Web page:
Al Qaida is tightening its noose in Yemen with 150,000 now displaced.

Iran, as I recall no great fan of the UN, is appealing to that body to do something about the Saudi bombings in Yemen.

In Iraq, things happened: a car bomb went off outside the US Consulate in the Kurdish capital and Saddam Hussein’s #2, on the run for all these past twelve years, was killed today while forty more were killed in bombings in Baghdad. Despite the loss of Tikrit, IS continues to control much of northern Iraq and part of Syria.

China, flexing its muscles to the dismay of its neighbors, is building some artificial islands in the South China Sea. On them it is building a significant airfield. The Spratlys are also claimed in whole or part by Viet Nam, Malaysia and the Philippines. China seems to be operating on the “possession is 9/10ths of the law” rule.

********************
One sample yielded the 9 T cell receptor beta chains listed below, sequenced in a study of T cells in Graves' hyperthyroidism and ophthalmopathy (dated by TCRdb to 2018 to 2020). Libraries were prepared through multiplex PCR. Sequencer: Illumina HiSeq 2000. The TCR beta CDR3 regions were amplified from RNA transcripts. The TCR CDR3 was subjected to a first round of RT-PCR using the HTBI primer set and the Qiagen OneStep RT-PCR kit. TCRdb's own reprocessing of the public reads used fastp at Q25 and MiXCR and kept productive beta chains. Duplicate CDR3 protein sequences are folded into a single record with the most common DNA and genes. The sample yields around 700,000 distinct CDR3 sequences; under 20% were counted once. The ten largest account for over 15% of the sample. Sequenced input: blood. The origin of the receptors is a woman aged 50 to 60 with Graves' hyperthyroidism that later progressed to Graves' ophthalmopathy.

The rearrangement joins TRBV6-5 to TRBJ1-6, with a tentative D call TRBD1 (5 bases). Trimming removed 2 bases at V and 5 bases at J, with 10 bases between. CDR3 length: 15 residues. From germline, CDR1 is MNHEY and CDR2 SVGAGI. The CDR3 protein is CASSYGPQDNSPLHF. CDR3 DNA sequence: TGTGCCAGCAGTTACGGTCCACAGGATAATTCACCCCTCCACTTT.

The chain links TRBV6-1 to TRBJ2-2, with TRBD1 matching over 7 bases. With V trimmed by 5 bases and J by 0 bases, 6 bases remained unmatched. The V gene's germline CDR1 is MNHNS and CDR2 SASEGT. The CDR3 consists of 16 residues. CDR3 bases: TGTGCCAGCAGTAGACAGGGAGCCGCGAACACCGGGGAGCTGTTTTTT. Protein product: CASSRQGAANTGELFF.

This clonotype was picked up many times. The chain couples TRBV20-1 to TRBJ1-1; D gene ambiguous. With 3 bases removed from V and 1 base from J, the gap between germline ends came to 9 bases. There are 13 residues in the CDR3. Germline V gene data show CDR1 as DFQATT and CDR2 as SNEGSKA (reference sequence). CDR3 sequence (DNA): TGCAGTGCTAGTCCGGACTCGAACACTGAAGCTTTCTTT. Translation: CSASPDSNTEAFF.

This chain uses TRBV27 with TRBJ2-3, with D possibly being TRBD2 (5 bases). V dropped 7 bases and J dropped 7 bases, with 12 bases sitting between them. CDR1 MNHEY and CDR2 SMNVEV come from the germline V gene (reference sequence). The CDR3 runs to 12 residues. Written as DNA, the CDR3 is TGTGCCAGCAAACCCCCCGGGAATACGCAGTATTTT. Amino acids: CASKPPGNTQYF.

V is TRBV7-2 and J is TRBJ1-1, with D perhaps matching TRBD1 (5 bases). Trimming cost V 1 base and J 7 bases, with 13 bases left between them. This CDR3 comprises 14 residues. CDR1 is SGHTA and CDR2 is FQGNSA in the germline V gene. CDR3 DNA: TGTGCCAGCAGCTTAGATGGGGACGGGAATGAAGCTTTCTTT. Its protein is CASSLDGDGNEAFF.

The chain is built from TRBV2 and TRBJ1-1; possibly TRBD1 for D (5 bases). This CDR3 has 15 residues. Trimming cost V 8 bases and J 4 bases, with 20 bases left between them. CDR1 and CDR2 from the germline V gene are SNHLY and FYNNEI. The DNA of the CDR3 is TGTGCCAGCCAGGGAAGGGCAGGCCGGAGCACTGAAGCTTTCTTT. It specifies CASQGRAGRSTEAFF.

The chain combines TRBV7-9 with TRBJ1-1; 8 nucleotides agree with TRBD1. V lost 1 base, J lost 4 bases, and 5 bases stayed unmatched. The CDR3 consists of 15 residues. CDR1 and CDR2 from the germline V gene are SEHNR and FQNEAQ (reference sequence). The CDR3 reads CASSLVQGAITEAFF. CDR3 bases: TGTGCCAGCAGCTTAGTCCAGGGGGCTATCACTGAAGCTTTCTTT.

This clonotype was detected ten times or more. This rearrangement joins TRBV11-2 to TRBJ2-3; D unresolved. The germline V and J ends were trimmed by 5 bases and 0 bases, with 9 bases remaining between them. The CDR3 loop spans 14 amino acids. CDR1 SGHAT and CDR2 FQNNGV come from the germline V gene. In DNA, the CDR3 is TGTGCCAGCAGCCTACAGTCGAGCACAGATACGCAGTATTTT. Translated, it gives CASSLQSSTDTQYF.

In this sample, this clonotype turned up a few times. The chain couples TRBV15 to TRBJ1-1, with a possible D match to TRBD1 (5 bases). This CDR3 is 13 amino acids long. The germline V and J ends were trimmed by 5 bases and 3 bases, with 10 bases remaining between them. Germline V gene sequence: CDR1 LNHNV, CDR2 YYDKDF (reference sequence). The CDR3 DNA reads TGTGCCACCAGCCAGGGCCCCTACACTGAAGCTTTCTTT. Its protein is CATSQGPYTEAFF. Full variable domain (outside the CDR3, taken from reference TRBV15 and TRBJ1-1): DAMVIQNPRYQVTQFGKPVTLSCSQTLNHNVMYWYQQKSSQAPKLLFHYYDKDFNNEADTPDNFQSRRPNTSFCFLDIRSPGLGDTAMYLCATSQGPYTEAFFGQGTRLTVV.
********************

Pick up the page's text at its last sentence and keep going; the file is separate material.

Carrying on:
The British elections are hotting up, with no clear leader right now. Labour has declared the Tories “in a panic.” However, the Tories are feeling a bit bolstered by some good economic news. May 7th is the election.

Anti-immigrant attacks have now spread to Johannesburg in South Africa, drawing rebukes from both within the country and without.

Two weeks after a “framework” for a deal with Iran was announced, the gaps between the two sides seemed to be widening instead of narrowing. Obama will sign a bill that would allow the Senate to reject the treaty if more than 2/3rds disapprove, another wrinkle in the process.

There was a moving ecumenical service in Cologne’s Cathedral today for the 150 victims of the Germanwings crash. 500 relatives attended. The city stopped to mourn.